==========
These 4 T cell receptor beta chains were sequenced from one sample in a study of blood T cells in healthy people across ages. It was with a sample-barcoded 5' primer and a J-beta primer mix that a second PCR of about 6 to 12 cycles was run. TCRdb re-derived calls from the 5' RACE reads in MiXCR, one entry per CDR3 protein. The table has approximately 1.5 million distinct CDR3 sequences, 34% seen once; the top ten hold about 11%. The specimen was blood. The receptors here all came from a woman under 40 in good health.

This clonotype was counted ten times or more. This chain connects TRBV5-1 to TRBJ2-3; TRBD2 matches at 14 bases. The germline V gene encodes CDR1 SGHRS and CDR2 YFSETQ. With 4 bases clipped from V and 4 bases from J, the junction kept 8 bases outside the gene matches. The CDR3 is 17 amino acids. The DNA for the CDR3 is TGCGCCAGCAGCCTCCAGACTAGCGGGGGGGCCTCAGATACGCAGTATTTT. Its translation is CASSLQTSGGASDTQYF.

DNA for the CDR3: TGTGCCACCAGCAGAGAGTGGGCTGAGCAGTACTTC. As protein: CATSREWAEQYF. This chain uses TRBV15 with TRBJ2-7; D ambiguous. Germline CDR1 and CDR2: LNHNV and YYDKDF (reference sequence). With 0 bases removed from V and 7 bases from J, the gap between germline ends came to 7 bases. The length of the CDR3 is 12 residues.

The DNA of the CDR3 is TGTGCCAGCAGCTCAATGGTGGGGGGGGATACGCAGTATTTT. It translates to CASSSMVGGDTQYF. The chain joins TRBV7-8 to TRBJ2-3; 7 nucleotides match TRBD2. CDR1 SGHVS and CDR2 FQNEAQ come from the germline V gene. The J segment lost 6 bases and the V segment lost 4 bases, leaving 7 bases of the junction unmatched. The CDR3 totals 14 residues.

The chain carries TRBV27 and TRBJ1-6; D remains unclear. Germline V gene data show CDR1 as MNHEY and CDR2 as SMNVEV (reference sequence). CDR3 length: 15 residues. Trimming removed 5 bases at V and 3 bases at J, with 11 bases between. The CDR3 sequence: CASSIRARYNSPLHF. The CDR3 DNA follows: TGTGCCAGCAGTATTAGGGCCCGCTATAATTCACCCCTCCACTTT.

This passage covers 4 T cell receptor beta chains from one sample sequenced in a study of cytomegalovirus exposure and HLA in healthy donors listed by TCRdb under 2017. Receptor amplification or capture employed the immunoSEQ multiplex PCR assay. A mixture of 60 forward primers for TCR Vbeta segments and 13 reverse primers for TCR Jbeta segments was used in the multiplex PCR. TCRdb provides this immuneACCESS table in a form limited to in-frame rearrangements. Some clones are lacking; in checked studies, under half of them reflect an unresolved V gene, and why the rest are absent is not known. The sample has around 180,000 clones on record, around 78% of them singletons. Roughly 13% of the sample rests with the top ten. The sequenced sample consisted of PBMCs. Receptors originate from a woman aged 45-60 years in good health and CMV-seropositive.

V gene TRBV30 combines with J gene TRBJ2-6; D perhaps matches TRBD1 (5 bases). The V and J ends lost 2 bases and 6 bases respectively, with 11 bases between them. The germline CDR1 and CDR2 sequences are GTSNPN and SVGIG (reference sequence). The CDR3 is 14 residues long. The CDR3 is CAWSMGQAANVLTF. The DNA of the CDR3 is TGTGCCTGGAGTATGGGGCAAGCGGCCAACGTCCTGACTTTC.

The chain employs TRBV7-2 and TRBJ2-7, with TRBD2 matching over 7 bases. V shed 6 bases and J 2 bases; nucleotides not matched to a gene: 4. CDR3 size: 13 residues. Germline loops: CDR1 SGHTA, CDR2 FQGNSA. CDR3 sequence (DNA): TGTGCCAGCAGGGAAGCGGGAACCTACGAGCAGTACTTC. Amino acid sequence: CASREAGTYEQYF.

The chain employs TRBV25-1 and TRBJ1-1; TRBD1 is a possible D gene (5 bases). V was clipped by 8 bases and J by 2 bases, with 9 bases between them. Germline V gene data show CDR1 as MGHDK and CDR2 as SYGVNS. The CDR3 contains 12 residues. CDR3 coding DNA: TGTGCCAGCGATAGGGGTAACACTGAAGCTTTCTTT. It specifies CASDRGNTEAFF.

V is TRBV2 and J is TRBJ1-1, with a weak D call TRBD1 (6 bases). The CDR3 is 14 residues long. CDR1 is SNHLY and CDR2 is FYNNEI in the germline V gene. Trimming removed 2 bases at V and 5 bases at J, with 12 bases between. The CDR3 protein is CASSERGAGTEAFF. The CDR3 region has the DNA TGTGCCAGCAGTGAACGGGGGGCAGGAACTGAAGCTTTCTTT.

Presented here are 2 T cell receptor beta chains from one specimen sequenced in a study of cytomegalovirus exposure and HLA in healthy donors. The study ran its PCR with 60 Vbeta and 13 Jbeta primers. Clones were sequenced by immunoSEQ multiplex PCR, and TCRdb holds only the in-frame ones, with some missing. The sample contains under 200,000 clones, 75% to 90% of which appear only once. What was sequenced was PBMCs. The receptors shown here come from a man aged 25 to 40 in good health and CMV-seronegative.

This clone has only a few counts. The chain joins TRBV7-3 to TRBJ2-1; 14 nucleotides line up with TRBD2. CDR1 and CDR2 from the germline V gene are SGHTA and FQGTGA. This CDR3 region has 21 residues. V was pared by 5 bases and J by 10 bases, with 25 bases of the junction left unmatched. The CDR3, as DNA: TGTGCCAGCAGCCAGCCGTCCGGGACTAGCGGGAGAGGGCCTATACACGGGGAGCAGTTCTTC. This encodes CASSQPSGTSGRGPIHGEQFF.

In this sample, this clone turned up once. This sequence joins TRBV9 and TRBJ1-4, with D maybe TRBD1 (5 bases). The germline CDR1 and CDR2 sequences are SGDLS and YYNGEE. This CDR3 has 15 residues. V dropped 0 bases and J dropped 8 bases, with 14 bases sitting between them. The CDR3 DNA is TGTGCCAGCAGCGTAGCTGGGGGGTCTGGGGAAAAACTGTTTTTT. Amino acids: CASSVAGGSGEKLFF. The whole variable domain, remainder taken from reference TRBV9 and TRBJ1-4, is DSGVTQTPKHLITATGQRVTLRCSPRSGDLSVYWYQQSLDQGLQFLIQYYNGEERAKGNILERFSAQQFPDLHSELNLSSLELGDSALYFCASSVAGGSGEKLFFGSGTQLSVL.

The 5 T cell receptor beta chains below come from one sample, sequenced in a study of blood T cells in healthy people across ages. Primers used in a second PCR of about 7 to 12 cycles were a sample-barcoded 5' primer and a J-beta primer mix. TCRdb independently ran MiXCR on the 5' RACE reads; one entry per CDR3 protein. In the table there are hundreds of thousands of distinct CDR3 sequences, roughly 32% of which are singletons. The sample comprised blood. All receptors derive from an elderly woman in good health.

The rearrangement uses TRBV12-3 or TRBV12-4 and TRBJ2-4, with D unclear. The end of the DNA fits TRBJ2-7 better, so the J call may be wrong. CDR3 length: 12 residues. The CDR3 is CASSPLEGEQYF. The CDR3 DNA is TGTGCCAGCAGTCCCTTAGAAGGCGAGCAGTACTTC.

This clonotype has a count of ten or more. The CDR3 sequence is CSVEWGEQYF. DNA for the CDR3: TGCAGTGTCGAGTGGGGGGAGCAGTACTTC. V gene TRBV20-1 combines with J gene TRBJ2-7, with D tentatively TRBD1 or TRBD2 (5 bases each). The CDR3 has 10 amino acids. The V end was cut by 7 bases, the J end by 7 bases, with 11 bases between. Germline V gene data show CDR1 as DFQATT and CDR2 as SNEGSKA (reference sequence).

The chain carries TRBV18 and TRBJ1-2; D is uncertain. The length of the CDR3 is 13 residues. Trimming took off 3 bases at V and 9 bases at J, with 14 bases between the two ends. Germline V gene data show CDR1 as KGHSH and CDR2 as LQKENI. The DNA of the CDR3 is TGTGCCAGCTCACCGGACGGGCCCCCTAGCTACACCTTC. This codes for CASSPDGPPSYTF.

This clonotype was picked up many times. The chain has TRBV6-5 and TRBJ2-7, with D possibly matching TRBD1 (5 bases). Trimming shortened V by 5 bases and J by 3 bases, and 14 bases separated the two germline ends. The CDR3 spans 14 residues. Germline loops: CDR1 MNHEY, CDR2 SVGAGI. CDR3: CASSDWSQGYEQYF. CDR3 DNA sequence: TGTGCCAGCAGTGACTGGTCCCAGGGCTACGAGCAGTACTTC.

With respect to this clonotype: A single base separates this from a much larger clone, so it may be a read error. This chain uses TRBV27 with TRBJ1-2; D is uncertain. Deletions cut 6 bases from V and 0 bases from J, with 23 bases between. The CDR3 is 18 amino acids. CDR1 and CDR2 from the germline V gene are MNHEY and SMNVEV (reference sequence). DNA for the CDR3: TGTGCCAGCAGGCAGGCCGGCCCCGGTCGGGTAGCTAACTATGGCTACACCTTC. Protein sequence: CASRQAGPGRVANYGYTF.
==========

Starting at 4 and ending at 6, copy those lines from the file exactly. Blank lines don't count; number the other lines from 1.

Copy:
The DNA of the CDR3 is TGTGCCAGCAGCTCAATGGTGGGGGGGGATACGCAGTATTTT. It translates to CASSSMVGGDTQYF. The chain joins TRBV7-8 to TRBJ2-3; 7 nucleotides match TRBD2. CDR1 SGHVS and CDR2 FQNEAQ come from the germline V gene. The J segment lost 6 bases and the V segment lost 4 bases, leaving 7 bases of the junction unmatched. The CDR3 totals 14 residues.

The chain carries TRBV27 and TRBJ1-6; D remains unclear. Germline V gene data show CDR1 as MNHEY and CDR2 as SMNVEV (reference sequence). CDR3 length: 15 residues. Trimming removed 5 bases at V and 3 bases at J, with 11 bases between. The CDR3 sequence: CASSIRARYNSPLHF. The CDR3 DNA follows: TGTGCCAGCAGTATTAGGGCCCGCTATAATTCACCCCTCCACTTT.

This passage covers 4 T cell receptor beta chains from one sample sequenced in a study of cytomegalovirus exposure and HLA in healthy donors listed by TCRdb under 2017. Receptor amplification or capture employed the immunoSEQ multiplex PCR assay. A mixture of 60 forward primers for TCR Vbeta segments and 13 reverse primers for TCR Jbeta segments was used in the multiplex PCR. TCRdb provides this immuneACCESS table in a form limited to in-frame rearrangements. Some clones are lacking; in checked studies, under half of them reflect an unresolved V gene, and why the rest are absent is not known. The sample has around 180,000 clones on record, around 78% of them singletons. Roughly 13% of the sample rests with the top ten. The sequenced sample consisted of PBMCs. Receptors originate from a woman aged 45-60 years in good health and CMV-seropositive.